UN climate report: Human activity primary influence on warming

Climate Cast
MPR meteorologist Paul Huttner joins The Daily Circuit each week to talk about the latest research on our changing climate and the consequences we're seeing here in Minnesota and worldwide.
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An upcoming climate report from the United Nations will find that the basic facts about climate are more established than ever, and that scientists are nearly certain human activity is responsible for global temperature increases.

From the New York Times:

"It is extremely likely that human influence on climate caused more than half of the observed increase in global average surface temperature from 1951 to 2010," the draft report says. "There is high confidence that this has warmed the ocean, melted snow and ice, raised global mean sea level and changed some climate extremes in the second half of the 20th century."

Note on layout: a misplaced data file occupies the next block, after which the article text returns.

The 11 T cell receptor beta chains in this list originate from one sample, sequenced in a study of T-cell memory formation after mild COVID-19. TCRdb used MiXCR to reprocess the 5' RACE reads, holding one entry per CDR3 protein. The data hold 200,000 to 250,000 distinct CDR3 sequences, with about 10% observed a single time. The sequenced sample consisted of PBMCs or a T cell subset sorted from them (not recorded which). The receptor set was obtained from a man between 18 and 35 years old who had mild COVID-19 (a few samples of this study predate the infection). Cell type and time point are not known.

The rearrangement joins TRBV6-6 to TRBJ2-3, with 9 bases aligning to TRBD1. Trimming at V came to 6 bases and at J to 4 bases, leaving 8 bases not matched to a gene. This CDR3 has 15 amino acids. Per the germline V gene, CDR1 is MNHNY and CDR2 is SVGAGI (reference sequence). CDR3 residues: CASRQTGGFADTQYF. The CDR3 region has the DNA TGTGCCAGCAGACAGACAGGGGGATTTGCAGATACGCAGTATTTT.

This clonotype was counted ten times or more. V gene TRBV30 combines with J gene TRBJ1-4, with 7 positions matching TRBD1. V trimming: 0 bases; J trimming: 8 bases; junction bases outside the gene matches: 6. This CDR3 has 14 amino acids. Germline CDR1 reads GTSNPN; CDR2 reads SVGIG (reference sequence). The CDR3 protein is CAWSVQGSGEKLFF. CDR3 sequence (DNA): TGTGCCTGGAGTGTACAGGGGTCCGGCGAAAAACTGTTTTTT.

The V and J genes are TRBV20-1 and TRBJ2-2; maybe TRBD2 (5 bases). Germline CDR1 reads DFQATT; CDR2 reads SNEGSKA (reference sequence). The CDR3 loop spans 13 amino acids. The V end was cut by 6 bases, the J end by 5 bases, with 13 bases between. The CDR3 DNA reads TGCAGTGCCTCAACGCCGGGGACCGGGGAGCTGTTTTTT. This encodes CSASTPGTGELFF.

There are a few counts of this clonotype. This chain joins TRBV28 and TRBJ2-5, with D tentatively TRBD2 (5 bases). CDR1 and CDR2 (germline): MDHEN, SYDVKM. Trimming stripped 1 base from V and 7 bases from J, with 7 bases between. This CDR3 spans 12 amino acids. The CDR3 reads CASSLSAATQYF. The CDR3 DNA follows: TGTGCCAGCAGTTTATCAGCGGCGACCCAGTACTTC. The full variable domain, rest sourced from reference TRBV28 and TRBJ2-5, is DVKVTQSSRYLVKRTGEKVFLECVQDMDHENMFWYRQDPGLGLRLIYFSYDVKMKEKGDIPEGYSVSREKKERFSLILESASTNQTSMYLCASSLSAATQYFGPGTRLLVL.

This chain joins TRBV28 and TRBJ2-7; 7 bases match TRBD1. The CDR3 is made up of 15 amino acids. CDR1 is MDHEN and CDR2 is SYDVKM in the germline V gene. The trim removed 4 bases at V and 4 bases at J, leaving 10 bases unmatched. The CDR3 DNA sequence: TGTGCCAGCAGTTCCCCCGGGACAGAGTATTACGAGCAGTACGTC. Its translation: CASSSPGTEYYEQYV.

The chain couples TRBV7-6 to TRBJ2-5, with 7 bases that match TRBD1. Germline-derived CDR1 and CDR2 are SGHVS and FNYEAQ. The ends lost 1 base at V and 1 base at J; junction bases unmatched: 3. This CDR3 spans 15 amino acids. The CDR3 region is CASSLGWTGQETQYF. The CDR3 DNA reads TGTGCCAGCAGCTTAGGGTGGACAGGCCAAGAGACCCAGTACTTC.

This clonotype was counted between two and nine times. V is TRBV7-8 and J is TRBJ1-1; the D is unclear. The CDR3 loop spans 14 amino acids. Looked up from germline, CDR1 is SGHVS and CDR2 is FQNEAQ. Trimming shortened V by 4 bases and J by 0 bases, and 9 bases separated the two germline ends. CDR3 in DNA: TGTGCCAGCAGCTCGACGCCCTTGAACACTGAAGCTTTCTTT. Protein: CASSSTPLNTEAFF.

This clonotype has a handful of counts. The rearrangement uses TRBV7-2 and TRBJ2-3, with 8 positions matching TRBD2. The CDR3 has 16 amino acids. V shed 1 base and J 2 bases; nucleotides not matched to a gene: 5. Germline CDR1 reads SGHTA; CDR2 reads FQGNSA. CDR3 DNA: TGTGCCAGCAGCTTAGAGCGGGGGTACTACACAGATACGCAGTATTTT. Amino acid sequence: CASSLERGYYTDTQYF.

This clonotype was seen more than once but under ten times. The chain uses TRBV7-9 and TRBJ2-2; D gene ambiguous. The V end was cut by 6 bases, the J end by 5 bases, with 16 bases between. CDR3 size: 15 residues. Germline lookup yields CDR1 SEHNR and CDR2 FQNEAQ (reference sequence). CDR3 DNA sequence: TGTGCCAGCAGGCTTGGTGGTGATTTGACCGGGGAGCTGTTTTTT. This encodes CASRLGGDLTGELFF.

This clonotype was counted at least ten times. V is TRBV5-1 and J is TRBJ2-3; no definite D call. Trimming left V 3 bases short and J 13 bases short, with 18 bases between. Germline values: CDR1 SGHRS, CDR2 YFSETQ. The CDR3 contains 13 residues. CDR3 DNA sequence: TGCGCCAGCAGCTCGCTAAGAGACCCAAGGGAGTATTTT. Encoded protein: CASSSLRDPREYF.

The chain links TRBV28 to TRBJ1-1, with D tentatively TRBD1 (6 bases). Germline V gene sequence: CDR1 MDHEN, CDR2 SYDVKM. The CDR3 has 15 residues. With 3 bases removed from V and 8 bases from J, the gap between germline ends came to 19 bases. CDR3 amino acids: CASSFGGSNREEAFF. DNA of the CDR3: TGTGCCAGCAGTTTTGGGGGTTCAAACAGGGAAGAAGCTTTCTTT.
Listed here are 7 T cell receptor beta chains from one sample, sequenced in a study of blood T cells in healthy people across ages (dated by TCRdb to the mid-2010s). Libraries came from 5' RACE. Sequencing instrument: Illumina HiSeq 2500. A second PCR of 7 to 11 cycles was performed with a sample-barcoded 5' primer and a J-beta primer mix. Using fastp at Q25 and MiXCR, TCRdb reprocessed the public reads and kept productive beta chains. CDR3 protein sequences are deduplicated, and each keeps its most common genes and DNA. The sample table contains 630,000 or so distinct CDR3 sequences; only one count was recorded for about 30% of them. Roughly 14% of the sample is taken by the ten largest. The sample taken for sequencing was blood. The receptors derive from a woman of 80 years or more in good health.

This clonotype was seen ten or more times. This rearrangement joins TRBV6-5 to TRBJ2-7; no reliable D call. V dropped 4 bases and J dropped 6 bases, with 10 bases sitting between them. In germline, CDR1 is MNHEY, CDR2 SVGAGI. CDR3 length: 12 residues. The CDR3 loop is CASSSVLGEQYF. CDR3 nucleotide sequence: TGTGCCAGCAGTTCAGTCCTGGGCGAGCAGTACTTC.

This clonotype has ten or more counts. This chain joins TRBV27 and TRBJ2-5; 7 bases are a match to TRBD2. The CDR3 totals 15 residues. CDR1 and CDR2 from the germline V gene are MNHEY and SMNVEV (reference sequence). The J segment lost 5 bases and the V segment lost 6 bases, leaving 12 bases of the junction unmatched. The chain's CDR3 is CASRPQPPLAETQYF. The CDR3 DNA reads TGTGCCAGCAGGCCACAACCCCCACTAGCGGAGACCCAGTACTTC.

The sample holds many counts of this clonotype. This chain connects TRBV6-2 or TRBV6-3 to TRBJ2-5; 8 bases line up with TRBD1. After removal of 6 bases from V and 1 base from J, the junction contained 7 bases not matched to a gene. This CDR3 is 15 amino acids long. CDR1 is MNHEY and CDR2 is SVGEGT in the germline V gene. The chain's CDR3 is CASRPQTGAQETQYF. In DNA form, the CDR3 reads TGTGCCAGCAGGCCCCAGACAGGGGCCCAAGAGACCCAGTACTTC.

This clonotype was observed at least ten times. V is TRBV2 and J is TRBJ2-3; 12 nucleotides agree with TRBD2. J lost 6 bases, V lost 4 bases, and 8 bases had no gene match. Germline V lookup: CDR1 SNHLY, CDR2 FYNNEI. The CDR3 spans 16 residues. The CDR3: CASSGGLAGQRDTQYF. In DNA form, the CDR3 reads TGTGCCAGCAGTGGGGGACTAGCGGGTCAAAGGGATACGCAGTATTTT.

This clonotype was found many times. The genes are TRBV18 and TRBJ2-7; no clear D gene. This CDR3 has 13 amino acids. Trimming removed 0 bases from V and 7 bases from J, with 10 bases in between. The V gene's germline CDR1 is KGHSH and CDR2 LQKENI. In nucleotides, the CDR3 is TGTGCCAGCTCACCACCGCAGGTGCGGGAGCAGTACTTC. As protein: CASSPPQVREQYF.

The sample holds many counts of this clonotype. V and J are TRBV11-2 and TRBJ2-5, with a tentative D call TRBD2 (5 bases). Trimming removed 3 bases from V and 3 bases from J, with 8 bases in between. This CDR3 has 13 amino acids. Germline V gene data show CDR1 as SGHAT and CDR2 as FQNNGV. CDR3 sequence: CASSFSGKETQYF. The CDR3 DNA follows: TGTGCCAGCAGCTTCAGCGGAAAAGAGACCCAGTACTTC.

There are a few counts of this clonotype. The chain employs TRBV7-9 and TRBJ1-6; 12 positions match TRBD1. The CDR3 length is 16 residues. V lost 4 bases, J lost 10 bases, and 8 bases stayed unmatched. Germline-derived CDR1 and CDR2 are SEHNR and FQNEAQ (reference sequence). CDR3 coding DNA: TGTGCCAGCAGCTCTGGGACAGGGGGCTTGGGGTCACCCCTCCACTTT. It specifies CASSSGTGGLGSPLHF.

The draft comes from the Intergovernmental Panel on Climate Change, a body of several hundred scientists that won the Nobel Peace Prize in 2007, along with Al Gore. Its summaries, published every five or six years, are considered the definitive assessment of the risks of climate change, and they influence the actions of governments around the world. Hundreds of billions of dollars are being spent on efforts to reduce greenhouse emissions, for instance, largely on the basis of the group's findings.

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MPR meteorologist Paul Huttner and John Abraham, professor of thermal sciences at the University of St. Thomas, join The Daily Circuit live from the Minnesota State Fair in an extended version of Climate Cast, our weekly conversation about the science of climate change.


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